Let’s face it, the quality of the food preparation and cooking is hugely important but if the menu and ingredients are not up to scratch in the first place, you’re facing an uphill struggle.
Let’s face it, the quality of the food preparation and cooking is hugely important but if the menu and ingredients are not up to scratch in the first place, you’re facing an uphill struggle. A well-planned, properly costed menu can make the difference between a successful and unsuccessful business. Here are some of beacon’s tips for getting the food offer right:
Local & Seasonal sells!
Even in the current downturn, consumers are still very interested in local products. Talk to your suppliers about the local foods they can supply and make your menus seasonal. It gives your waiting team a good talking point with customers, it’s good for your local economy and it can help to reduce your carbon footprint!
When prices for some ingredients are high, look at what you could replace them with. For example, talk to your butcher about different types of meat or using less traditional, less expensive cuts on your menu. Cooked slowly, these can be as tender as the best cuts and full of flavour and they are becoming increasingly popular too.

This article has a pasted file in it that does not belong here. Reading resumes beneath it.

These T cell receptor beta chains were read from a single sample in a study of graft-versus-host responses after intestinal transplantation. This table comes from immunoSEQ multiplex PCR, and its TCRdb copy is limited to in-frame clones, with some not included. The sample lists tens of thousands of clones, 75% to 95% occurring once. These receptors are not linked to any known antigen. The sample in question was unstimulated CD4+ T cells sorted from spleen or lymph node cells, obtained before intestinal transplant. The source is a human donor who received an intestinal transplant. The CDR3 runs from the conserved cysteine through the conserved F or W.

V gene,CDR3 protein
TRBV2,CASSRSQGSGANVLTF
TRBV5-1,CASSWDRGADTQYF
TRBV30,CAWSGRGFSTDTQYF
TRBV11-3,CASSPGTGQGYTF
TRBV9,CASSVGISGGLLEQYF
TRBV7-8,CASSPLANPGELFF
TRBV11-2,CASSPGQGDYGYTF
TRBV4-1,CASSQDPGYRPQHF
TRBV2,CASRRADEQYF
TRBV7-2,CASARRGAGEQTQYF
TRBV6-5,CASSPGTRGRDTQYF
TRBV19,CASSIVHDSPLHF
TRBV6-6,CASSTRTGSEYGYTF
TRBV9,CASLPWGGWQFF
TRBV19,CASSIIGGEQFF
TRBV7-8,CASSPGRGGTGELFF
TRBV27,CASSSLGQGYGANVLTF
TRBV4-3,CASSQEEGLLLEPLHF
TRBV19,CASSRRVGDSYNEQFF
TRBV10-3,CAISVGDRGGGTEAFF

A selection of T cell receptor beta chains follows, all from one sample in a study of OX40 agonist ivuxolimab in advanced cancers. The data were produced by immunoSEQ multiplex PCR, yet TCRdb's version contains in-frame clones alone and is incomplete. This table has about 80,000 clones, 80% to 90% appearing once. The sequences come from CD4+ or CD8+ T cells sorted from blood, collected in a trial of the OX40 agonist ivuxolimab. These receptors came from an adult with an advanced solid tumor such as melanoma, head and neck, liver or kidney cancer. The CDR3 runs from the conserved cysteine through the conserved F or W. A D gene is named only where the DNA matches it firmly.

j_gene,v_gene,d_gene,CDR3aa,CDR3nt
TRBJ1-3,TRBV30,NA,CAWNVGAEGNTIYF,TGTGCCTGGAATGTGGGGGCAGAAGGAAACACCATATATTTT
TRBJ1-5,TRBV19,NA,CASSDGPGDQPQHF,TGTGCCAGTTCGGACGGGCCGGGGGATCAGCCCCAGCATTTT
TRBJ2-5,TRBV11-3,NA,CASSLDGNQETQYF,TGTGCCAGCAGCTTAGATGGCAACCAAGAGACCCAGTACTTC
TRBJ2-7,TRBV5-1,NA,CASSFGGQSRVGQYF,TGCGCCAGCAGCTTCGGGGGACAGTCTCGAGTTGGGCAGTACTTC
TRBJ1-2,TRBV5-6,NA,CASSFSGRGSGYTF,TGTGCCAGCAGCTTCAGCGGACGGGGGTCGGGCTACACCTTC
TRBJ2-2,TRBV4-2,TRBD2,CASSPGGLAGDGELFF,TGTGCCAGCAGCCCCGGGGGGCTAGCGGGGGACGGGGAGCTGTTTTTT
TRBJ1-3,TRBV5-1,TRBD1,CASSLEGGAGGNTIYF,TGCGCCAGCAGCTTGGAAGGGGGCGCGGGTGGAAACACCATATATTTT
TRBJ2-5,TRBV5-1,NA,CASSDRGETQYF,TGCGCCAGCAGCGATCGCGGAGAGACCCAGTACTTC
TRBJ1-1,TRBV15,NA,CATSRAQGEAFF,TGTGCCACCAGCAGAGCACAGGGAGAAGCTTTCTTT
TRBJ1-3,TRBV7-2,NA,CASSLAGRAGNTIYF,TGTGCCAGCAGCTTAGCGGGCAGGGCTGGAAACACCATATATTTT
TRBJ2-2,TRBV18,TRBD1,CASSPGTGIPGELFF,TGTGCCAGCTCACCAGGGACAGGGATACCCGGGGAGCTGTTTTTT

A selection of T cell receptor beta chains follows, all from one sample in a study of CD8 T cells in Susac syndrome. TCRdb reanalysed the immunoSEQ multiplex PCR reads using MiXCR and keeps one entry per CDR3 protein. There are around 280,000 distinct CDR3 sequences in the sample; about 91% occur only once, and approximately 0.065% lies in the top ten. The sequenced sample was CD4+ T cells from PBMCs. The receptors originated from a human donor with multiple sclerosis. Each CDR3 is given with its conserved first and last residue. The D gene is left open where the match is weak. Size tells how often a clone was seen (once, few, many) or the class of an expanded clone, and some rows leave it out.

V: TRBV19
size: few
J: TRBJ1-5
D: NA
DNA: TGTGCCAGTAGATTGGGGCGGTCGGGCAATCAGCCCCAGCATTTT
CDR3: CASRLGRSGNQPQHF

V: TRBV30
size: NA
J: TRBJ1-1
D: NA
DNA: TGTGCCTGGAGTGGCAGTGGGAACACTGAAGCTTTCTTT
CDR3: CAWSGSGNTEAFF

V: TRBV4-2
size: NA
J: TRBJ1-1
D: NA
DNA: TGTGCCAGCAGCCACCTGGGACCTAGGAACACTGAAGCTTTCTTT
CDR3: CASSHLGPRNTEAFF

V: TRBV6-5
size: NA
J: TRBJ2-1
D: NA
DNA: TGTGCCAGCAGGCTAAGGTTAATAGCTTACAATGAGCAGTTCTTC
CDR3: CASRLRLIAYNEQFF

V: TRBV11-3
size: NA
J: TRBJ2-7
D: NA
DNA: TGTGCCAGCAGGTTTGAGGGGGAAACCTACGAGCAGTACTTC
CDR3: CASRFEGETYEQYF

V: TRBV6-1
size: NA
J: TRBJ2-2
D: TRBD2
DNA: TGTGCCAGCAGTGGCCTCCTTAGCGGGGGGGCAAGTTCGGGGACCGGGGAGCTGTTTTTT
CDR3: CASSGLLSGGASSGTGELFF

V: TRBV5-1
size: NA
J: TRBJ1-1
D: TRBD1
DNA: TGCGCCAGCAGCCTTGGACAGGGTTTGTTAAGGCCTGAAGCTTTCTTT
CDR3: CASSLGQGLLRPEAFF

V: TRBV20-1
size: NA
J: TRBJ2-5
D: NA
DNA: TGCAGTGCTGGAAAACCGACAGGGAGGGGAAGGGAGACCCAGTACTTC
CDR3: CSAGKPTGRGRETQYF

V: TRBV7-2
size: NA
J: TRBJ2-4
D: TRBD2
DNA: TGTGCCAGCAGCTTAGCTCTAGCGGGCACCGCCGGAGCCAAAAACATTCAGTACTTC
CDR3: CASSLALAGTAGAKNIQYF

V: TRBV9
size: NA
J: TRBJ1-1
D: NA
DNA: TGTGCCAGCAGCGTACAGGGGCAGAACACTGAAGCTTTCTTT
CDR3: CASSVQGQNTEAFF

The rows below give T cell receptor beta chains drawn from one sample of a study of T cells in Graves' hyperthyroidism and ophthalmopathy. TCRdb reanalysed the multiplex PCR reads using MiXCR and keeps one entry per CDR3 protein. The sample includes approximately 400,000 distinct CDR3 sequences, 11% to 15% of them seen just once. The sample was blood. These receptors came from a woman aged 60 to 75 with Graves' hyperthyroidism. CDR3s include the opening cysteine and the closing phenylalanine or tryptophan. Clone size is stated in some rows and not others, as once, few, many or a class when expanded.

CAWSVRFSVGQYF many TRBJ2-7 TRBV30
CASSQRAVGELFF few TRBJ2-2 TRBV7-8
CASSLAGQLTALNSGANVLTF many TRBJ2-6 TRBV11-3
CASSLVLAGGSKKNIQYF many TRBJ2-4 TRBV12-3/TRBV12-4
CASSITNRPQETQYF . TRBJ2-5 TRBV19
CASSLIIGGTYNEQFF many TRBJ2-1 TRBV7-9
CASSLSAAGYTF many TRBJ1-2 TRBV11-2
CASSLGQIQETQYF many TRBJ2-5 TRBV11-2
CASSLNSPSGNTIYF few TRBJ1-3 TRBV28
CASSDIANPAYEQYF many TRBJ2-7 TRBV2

Fishmongers can provide you with a host of information on sustainable fish – look for MSC (Marine Stewardship Council) accreditation. Some of the less well known but equally delicious fish are more plentiful and lower cost – for example, pollock and hake are good alternatives to cod and haddock (check out supplier websites like M&J Seafoods for menu planning ideas)
Build strong relationships with your suppliers
Compare prices regularly and be upfront with your suppliers if you think their prices are not good enough. Given the opportunity, they may well prefer to reduce their prices for some items than lose you as a customer. But don’t forget it’s not just about price but quality, service and reliability as well!
Most suppliers run regular promotions so keep an eye out for these. Suppliers often use these to trial new lines or pass on manufacturer incentives for certain products and they can be an excellent way of offering customers promotional ‘specials’ where you can sell a dish at a preferential price.